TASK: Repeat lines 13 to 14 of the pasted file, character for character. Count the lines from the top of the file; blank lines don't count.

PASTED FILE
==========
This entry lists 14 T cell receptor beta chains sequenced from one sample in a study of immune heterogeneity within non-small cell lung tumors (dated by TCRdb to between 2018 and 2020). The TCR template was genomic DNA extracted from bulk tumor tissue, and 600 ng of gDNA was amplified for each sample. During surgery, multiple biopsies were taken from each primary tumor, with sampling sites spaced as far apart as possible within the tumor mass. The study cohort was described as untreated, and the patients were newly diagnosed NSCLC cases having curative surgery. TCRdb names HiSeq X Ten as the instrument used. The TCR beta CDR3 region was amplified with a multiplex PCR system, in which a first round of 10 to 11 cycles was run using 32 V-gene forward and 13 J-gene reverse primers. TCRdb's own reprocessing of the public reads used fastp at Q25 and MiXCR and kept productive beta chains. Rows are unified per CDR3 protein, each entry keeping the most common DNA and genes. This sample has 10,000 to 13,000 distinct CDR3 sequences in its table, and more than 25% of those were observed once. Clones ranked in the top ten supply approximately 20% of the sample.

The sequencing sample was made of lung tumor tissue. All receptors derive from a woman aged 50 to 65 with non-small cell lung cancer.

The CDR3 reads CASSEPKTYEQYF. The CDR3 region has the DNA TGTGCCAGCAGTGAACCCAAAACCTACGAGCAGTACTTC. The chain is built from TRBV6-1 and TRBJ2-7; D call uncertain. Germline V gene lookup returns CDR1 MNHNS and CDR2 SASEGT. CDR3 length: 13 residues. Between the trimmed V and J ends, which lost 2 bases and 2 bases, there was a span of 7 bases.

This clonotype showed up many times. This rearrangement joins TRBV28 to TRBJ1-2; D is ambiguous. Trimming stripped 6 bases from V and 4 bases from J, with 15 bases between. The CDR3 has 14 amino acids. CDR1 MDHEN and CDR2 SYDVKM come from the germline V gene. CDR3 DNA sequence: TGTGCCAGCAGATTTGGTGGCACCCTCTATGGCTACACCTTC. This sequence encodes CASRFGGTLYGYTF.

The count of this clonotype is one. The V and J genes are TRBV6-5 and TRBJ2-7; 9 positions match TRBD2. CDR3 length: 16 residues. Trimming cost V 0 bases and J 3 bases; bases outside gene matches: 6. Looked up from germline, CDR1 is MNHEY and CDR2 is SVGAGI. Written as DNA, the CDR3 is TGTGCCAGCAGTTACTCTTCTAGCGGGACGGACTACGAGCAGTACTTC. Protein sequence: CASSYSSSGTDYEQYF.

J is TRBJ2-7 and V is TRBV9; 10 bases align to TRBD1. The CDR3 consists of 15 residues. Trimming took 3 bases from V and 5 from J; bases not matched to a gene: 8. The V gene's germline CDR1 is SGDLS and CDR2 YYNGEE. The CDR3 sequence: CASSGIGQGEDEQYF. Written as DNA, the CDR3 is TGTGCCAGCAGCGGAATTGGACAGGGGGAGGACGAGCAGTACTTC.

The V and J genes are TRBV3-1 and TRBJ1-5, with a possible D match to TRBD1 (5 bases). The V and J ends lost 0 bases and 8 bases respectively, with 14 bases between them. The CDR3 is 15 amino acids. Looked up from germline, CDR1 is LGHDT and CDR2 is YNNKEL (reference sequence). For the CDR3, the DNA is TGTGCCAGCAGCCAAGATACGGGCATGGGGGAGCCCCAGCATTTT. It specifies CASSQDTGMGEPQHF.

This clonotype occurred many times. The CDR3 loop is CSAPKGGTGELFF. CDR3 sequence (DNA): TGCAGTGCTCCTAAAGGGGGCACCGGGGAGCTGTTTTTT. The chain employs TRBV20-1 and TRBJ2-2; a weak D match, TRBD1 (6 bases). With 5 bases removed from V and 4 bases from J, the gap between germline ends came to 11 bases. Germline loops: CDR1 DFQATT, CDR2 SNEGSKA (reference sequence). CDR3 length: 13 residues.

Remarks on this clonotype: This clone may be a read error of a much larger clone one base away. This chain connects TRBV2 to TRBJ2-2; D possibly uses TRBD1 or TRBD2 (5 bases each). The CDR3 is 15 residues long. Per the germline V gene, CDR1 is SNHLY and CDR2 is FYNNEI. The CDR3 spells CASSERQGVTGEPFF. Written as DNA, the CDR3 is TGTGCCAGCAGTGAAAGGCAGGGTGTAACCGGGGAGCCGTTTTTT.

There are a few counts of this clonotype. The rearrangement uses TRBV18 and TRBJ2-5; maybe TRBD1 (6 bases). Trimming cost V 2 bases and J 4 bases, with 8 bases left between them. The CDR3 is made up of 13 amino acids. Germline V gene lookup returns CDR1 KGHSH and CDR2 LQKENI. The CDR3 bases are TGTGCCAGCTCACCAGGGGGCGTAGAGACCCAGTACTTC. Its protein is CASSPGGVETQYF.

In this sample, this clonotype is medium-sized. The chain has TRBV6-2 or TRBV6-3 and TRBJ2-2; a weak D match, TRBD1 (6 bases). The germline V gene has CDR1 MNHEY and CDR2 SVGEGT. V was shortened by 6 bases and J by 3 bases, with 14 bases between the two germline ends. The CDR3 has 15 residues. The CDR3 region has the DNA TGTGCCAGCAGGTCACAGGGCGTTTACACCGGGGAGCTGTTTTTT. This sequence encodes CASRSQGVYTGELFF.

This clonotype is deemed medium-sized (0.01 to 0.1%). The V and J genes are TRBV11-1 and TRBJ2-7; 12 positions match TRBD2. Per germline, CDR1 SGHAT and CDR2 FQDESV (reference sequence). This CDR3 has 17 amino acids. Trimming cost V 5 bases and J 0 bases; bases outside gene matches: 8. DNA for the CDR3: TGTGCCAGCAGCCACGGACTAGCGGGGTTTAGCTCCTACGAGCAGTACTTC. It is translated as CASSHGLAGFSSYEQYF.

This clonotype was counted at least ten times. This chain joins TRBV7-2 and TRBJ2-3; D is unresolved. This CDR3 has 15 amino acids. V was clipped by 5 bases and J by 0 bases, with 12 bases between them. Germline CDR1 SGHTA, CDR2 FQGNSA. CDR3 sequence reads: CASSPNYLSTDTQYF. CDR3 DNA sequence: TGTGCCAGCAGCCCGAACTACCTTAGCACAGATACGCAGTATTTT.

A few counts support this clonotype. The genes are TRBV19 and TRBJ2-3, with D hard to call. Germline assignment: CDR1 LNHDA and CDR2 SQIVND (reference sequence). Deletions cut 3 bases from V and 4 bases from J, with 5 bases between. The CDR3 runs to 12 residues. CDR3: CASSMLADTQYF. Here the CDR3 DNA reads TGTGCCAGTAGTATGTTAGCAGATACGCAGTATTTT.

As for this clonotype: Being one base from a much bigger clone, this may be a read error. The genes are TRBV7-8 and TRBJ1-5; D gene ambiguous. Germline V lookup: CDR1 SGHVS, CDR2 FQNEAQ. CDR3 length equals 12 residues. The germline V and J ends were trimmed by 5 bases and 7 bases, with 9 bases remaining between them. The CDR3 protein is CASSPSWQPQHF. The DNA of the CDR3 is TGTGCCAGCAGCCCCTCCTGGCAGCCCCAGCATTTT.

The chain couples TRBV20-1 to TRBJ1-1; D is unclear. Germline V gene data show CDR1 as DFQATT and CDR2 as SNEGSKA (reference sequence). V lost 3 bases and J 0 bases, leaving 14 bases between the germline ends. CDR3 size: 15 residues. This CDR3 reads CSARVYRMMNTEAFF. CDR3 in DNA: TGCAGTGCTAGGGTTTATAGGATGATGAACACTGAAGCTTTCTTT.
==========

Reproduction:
This clonotype was counted at least ten times. This chain joins TRBV7-2 and TRBJ2-3; D is unresolved. This CDR3 has 15 amino acids. V was clipped by 5 bases and J by 0 bases, with 12 bases between them. Germline CDR1 SGHTA, CDR2 FQGNSA. CDR3 sequence reads: CASSPNYLSTDTQYF. CDR3 DNA sequence: TGTGCCAGCAGCCCGAACTACCTTAGCACAGATACGCAGTATTTT.

A few counts support this clonotype. The genes are TRBV19 and TRBJ2-3, with D hard to call. Germline assignment: CDR1 LNHDA and CDR2 SQIVND (reference sequence). Deletions cut 3 bases from V and 4 bases from J, with 5 bases between. The CDR3 runs to 12 residues. CDR3: CASSMLADTQYF. Here the CDR3 DNA reads TGTGCCAGTAGTATGTTAGCAGATACGCAGTATTTT.